Follow the same procedure listed above :)!
Number Sense and Operations
Helping students to understand numbers and how they relate and compare to each other is a key foundation to developing long-term math understanding. A solid number sense helps students when they begin to add, subtract, multiply and divide numbers. I have separated this section into three different sections
It is so important for elementary aged kids to develop a strong understanding of ways to make ten. Making ten refers to a student’s ability to combine numbers to make a sum of ten (1+9, 2+8, etc).
–Ask questions throughout the day to help your child think about “how many more” are needed to make ten.
Ex. I will give Tate six crackers for a snack and say, “How many more do you need to make ten?” As kids begin to learn about the different combinations to make ten, it can be helpful to have a tens frame handy. A tens frame is just a rectangle that is divided into two rows of five squares. Kids can put their food into the tens frame to see how many more are needed.
–Play the game “Hi-Ho Cherry O”. Someone just gave Tate this game for his birthday, and it’s perfect for reinforcing making ten. The idea is for each player to get the ten cherries off of the tree and into the basket. As we play, I ask Tate different questions, like “You now have three cherries in your basket. How many cherries are still on your tree?” There is a built in visual with the tree and cherries, if a child needs extra help.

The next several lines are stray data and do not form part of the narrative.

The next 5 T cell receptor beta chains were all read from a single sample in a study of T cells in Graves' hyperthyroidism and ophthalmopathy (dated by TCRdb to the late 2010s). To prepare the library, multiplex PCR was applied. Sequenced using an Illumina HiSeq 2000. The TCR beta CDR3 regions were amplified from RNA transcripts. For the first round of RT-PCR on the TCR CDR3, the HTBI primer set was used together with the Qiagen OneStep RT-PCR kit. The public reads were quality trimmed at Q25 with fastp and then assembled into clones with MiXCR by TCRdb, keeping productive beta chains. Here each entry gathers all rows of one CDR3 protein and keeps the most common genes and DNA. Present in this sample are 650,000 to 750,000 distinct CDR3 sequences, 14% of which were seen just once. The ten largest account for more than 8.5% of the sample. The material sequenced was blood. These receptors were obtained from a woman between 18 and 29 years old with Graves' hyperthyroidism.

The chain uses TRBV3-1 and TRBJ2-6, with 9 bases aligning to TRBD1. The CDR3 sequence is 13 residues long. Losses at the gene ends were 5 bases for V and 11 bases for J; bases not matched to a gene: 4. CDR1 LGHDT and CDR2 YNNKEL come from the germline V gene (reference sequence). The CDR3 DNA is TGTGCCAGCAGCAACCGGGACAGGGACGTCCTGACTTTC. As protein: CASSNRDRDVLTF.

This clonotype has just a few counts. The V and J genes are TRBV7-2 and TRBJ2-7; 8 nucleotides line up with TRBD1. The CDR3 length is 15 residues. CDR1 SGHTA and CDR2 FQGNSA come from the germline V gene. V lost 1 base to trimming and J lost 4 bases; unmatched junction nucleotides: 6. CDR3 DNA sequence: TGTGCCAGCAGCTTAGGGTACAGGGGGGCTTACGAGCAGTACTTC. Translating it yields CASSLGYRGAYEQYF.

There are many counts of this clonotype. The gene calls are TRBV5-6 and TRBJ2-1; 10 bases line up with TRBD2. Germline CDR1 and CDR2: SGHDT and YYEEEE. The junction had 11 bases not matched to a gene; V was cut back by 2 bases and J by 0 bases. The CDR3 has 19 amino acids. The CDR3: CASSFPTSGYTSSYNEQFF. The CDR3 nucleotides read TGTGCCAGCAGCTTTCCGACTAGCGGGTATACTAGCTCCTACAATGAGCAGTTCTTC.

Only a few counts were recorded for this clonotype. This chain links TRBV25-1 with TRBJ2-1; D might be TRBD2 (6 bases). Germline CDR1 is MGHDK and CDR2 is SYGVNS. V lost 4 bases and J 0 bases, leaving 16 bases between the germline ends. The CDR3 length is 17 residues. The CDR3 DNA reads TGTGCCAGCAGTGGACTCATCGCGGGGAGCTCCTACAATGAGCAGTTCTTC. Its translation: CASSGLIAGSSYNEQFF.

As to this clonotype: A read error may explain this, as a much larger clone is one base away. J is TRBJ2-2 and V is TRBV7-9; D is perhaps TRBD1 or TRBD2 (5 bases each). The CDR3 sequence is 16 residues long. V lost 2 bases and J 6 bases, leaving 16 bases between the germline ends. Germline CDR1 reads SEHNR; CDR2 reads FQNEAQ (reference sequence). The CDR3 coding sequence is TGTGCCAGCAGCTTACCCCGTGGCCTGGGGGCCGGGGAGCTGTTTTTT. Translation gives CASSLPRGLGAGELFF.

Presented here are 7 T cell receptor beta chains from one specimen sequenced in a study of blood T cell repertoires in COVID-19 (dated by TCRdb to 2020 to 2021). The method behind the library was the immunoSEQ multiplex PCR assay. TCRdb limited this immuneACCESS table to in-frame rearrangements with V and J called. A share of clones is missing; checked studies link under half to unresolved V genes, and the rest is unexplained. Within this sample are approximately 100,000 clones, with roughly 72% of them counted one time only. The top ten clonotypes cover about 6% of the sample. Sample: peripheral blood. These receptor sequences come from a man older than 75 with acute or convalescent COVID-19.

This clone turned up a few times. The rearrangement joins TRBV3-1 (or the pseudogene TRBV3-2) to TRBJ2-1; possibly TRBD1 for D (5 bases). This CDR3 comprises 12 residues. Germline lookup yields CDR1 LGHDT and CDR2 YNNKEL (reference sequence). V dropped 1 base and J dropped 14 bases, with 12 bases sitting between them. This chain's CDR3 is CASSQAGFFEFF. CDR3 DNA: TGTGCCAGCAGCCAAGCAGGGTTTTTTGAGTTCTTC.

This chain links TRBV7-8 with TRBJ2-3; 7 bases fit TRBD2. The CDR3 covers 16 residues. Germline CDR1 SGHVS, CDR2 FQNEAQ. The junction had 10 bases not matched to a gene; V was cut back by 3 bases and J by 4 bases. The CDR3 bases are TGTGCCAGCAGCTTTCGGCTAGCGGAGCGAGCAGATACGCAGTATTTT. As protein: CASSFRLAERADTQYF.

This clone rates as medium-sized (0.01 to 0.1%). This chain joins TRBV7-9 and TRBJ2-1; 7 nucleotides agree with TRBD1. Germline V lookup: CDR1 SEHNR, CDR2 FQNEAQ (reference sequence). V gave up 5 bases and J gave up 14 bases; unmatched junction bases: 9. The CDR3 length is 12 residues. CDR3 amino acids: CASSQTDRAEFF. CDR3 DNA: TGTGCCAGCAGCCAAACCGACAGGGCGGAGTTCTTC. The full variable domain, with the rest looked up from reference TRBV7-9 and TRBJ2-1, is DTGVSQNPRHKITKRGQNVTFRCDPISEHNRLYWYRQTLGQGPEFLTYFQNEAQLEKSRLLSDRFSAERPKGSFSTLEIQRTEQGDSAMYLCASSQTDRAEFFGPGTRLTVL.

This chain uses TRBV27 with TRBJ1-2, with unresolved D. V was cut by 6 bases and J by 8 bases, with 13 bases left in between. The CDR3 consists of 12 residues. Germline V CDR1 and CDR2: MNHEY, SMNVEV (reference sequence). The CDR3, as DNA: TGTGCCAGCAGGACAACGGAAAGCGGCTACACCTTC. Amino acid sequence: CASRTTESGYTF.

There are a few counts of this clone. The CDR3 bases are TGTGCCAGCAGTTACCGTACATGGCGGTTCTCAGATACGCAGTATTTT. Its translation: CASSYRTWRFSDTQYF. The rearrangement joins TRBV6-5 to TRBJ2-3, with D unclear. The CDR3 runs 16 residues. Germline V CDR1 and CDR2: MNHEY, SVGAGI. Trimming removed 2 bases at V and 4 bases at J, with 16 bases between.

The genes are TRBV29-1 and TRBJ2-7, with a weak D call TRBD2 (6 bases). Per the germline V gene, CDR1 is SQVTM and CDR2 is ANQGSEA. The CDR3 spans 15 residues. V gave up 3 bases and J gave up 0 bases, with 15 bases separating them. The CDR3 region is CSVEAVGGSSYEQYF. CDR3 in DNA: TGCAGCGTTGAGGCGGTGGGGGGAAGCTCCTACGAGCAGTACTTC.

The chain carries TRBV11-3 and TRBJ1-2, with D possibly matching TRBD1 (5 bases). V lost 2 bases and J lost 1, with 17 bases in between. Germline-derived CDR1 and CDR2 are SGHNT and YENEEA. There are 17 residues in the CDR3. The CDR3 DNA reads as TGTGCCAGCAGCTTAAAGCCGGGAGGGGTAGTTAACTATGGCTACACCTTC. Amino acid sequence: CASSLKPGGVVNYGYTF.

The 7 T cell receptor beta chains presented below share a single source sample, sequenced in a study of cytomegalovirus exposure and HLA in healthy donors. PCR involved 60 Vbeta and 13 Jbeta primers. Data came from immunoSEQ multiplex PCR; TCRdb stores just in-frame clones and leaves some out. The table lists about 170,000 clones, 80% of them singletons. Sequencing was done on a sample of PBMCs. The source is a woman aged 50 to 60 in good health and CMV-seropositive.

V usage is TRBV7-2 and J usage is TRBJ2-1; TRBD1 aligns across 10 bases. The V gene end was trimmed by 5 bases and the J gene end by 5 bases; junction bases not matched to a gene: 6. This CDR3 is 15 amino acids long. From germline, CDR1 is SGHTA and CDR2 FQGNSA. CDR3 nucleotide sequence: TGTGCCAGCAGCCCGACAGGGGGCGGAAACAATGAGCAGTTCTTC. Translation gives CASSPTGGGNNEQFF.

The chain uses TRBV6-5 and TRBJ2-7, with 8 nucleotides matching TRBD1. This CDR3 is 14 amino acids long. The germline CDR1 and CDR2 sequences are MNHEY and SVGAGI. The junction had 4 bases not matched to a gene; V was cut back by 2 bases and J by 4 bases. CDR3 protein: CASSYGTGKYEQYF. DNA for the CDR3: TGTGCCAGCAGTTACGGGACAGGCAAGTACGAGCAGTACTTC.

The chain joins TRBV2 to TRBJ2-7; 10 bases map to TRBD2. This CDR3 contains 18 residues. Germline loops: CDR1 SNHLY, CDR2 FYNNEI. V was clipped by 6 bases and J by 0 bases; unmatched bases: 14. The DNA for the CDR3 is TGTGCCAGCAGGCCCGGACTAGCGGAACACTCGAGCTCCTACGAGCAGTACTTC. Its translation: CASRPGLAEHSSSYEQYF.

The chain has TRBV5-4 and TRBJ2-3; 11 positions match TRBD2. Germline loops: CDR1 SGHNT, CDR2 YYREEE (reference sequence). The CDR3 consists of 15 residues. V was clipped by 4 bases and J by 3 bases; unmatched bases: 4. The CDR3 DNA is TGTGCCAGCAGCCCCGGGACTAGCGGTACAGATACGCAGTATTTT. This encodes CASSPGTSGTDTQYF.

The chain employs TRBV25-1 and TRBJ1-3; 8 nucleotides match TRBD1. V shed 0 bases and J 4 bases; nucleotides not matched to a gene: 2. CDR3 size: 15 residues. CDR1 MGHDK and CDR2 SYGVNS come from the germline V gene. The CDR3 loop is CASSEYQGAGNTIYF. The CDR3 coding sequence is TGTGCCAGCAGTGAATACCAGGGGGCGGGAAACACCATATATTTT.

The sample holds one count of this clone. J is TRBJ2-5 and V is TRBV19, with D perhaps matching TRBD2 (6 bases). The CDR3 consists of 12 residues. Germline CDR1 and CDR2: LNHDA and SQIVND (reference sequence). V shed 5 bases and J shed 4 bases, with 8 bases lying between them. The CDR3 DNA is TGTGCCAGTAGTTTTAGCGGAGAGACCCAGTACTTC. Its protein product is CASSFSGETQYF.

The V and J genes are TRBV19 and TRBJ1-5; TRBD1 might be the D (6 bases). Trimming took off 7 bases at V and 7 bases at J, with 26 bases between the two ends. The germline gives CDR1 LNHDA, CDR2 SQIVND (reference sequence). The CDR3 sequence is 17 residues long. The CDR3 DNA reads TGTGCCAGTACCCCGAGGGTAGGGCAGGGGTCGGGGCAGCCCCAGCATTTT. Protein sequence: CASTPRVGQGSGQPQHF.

–Play “Make Ten Go Fish”. This is a game I have used for years during tutoring sessions. I make several partners of two cards to make ten (A and 9, 2 and 8, etc). Then, I deal each person about 4 cards. The goal is to match two cards to make ten, creating as many pairs as possible over the course of the game. For example, if Tate has a 3 but no 7, he would ask me for a 7.
Extension: Challenge your child to make 100 or 1,000 with two friendly numbers. See if your child can apply the ways to make 10 to make 20 (12 + 8, 11 + 9, etc).
Giving students opportunities to practice adding and subtracting mentally is a critical skill. Mental math can encourage students to become fluent with decomposing numbers into tens and ones to make addition and subtraction easier.
-Ask about 1 more, 1 less, 10 more and 10 less: With Tate, I often try to encourage him to think about 1 more, 1 less, 10 more and 10 less with everyday items. For example, if he has 8 chips, I may give him 1 more and ask, “How many chips do you have when I give you 1 more?” If he eats a chip, I ask, “You had 8 chips and ate one. How many do you have now?” We also do this with larger numbers, sometimes related to page numbers in books.